Eddie Andreini coming to Truckee air fair this summer
May 2, 2013
On a sunny Sunday morning, when spring has finally arrived, we take the drive toward to Half Moon Bay, Calif.
We are winding down the road with all the tourists, surfers, and sun worshippers when a curly smoke trail becomes visible in the sky. It is definitely not a contrail.
It is Eddie Andreini flying his new P-51 Mustang, equipped with a brand new smoke system.
As we arrive at the Half Moon Bay airport, Eddie is just about to land, taxi straight to the fuel pump and we meet him climbing out of his plane.
There are many admirers on the patio of the coffee shop. But we are invited to learn more about Eddie Andreini, and of Eddie Andreini Airshows.
Eddie is very proud of his heritage. His father immigrated to the United States in 1922 as a 16 year old.
From Lucca, Italy, Eddie says proudly. He began working with his uncle in Oakland and eventually became a farmer in Half Moon Bay, where Eddie's entire family still resides and works together. Eddie began to work in the family farming business when he was very young.
He earned money for his work on the farm after school and weekends. This allowed him to purchase a car, before he even had a driver's license. It's in the same way that he bought his first plane.
Eddie's passion for flying began early, during his high school years. He was 16 when he bought his first plane — an L2 Taylorcraft, in pieces. It was 1965.
In order to take lessons, he needed his parents' approval. He knew that his father's old fashioned home-country traditions would never formally allow him to sign a waiver to take flying lessons.
So Eddie instead asked for his father's waiver signature as if it was a document required for school.
Once Eddie was airborne, the rest is history. He has become one of the most acclaimed pilots on the air show circuit.
One of the highest honors for his "PhD" in aerobatic flying was receiving the coveted FAA Ground Level Unlimited Waiver. Eddie also holds commercial, single-, multi-engine, and instrument ratings, and has accumulated easily 10,000 hours flying in a diverse range of aircraft.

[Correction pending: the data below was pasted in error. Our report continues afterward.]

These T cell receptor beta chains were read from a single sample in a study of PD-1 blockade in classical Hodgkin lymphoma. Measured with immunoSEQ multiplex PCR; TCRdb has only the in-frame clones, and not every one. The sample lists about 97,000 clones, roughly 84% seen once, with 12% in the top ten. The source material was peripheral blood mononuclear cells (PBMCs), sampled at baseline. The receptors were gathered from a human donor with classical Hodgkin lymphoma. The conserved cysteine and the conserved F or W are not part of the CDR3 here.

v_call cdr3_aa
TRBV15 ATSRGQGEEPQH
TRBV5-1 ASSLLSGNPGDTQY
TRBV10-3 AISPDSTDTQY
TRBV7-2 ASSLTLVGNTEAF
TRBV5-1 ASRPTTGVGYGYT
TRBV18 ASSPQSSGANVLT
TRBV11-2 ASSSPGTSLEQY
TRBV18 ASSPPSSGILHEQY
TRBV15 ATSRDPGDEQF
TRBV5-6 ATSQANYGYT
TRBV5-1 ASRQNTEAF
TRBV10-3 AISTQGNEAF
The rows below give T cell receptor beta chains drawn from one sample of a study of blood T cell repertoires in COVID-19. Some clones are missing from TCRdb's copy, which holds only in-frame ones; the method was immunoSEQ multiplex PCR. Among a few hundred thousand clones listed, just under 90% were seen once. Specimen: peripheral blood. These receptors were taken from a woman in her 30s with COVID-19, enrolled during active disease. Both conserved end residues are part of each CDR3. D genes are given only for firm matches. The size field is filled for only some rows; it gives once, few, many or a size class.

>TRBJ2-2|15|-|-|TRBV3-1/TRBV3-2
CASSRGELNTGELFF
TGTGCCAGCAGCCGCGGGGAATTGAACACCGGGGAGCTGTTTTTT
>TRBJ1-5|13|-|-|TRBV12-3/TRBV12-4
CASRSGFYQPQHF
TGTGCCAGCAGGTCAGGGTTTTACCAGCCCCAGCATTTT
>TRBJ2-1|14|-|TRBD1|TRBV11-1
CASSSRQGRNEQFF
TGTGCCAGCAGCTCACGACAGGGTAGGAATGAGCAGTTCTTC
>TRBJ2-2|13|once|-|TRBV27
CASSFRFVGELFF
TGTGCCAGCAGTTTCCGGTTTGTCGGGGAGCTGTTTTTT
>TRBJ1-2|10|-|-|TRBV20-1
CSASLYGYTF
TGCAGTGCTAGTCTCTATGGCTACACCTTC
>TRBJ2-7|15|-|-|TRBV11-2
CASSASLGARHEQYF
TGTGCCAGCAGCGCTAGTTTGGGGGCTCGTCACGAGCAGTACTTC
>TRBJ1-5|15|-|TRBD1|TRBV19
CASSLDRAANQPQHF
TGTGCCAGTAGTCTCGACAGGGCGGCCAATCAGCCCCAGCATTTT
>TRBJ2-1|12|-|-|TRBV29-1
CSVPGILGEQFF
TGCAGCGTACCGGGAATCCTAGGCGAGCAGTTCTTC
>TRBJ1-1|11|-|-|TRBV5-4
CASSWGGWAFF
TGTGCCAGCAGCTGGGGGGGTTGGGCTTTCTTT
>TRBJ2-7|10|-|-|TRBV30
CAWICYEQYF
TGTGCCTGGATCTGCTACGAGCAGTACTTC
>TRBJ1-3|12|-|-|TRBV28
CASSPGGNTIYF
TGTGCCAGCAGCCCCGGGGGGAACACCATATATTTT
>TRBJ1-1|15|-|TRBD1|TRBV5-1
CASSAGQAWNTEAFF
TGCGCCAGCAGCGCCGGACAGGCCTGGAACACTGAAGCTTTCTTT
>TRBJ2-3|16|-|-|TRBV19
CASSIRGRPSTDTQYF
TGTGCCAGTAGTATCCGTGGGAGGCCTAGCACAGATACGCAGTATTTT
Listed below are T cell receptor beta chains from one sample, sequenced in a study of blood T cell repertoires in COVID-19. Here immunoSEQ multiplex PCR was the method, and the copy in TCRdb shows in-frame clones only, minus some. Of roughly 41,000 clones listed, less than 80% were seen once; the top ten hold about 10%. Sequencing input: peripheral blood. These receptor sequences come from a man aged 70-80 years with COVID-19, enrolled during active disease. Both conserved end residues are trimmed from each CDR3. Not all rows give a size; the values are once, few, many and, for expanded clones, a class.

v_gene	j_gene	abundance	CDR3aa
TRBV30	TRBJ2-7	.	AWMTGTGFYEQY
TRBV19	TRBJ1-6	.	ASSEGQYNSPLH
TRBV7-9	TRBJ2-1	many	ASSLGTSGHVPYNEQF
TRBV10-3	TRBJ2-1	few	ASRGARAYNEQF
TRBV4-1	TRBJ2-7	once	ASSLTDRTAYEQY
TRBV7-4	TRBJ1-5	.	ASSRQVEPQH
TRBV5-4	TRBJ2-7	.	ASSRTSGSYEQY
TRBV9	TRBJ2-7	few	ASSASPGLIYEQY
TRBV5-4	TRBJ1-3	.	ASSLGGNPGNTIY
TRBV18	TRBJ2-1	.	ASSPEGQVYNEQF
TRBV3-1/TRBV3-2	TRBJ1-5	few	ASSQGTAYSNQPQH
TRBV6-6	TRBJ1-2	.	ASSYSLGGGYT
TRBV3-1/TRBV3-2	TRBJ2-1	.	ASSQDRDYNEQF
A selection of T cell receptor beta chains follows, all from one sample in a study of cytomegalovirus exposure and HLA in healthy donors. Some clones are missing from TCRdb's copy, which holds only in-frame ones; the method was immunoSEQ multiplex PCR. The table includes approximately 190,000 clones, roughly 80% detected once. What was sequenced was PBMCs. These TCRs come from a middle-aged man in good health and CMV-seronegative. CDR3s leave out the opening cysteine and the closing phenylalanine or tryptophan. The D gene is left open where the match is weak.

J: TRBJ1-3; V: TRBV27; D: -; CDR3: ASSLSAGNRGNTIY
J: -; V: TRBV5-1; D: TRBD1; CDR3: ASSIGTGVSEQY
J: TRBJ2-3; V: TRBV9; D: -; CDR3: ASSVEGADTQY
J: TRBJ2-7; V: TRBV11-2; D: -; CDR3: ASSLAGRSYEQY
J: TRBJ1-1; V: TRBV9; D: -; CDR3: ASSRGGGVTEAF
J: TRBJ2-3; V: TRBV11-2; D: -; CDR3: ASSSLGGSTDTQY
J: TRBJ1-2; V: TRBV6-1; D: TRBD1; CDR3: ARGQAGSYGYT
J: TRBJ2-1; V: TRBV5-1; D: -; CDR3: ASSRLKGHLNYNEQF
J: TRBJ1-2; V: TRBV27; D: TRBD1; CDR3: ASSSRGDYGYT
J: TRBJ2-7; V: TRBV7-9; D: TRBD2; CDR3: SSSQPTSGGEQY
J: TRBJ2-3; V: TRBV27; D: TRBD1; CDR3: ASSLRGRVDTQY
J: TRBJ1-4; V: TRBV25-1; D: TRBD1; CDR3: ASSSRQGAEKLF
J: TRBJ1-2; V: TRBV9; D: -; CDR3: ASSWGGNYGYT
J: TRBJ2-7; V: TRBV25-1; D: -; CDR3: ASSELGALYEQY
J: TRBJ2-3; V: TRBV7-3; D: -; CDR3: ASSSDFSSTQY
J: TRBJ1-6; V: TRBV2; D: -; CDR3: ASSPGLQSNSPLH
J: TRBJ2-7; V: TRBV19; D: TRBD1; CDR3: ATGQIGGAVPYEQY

His latest prize is a P-51 Mustang. Shiny, with a history of old WW-II Europe. A proud Italian name "Primo Branco," meaning "Top of the Class" "Mustang" — a horse with primo horsepower in this case. He names all of his planes based on a piece of history they came from.
Eddie still owns his Yak-9U, named "Barbarossa," and of course the big "bull" Stearman.
This year Eddie has 10 airshows booked. He keeps going because "it is just such fun," he says. He has always been ambitious, for Eddie used to perform at 18-20 airshows each year, including in Truckee for many years, and would park his airplane somewhere central, so he could easily get his plane to Alaska, Canada, and other far flung locations from a central locale. Today, he keeps closer to home – preferring to fly at local smaller airshows, like the Truckee Air Fair and Family Festival. He flies the plane himself into each venue, and most of the time has his mechanic fly one of his other planes to display as well.
The 'Super' Stearman
Eddie began flying a "stock" 225-hp Stearman, which he flew the longest since 1964, quickly extracting the maximum horsepower from this big bi-plane and adding aerobatic refinements.
Twenty years later he purchased another Stearman which turned out to be a sister ship. The big biplane was painstakingly transformed into today's gleaming 3,000 lb, 450-hp. "Super" Stearman.
Witness an old-fashioned barnstorming experience second to none. From the double roll take off, to the unequalled 40 foot inverted ribbon cutting, keep up with his thundering performance in a tight 2,000 foot airbox.
Eddie's performance in his Super Stearman is twice the power, three times the size, four times the smoke, and five times the decibels, as Eddie shows you his more than 40 years of skill and experience with these magnificent flying machines.
His performance will thrill and exhilarate this coming July 6 at the Truckee Air Fair and Family Festival. Nobody appreciates family events better than Eddie Andreini. His son, also named Eddie, also flies a Yak 9U named "Ottobre Rosso" or Red October, kept in a hangar nearby. When asked if his grandchildren take an interest in flying and aerobatics, he leaves that decision to make for themselves.
He believes that it is a very personal thing and that they have to make up their own mind, whether they follow in his and his sons' footsteps.
Before we leave after a great afternoon at Eddie Andreini Airshows, we visit the office he still keeps at Andreini Brothers Construction.
Eddie might be modest about his involvement in the company, but he has several topographical maps awaiting his evaluation and planning — the most recent is dredging a channel through the Pescadero slough.
Meeting Eddie Andreini is very humbling. He might be ambitious with a love for all machines. He is the most low-key over-achiever you may ever meet. Come meet him this July 6 at the Truckee Tahoe Airport.
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